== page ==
Now the students were ready to put some numbers to their water transfer equilibrium analogy.  The students conducted the classic experiment with two graduated cylinders and two different sized straws.  They used the straws to transfer water from one graduated cylinder to the other, each time measuring the volume in the two cylinders.  (By the way, McDonalds has really large straws that are perfect for this activity.)  The result is a beautiful graph of the concentration of the "reactants" and "products" as they approach equilibrium.  It only took about six transfers for the system to reach equilibrium, which was just about all the patience my students had for the water transfer with drinking straws.  I loved how the volume in each graduated cylinder was different at equilibrium, even though the amount of water transferred was the same.
Checking the volumes at equilibrium.

Penny transfer equilibrium activity.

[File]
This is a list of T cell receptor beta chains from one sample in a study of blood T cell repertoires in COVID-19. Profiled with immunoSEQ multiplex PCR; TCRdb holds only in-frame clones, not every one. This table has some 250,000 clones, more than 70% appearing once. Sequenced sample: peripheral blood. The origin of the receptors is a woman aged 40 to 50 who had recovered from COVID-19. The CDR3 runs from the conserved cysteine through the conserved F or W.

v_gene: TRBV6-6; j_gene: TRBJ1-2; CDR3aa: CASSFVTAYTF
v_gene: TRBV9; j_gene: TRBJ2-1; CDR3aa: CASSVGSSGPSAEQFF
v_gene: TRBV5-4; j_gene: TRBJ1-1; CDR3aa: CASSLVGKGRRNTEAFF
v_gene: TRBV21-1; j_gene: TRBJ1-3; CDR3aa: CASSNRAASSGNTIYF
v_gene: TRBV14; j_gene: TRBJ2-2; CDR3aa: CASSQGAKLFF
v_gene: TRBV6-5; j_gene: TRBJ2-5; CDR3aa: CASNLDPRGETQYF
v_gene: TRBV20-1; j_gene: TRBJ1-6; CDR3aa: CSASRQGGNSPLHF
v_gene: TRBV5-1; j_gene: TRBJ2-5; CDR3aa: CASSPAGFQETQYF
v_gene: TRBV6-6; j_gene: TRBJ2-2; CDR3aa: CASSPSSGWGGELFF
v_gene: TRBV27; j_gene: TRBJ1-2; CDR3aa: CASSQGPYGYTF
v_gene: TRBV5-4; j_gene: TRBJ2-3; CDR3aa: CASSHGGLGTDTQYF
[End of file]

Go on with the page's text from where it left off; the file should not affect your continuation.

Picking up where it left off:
The third activity on the opening day of equilibrium involved another transfer reaction, but this time with pennies.  The students labeled one dish "reactants" and another dish "products".  Staring with 42 pennies, they transferred pennies at a fixed rate in both directions.  Once again, the reaction started with all reactants and it gradually reached equilibrium in approximately six transfers.  In this activity, the students kept the transfer rates constant (1/4 for the forward reaction and 1/3 for the reverse reaction), but they experimented with changing the initial conditions.  They tried starting with more reactants, all products and no reactants, and an even split between products and reactants.  They also added reactants to a system at equilibrium to see how that would change the equilibrium "concentrations".  Through these variations of the penny transfer analogy, the students could see with their own eyes (and data), how a reversible reaction will reach equilibrium from many different starting conditions.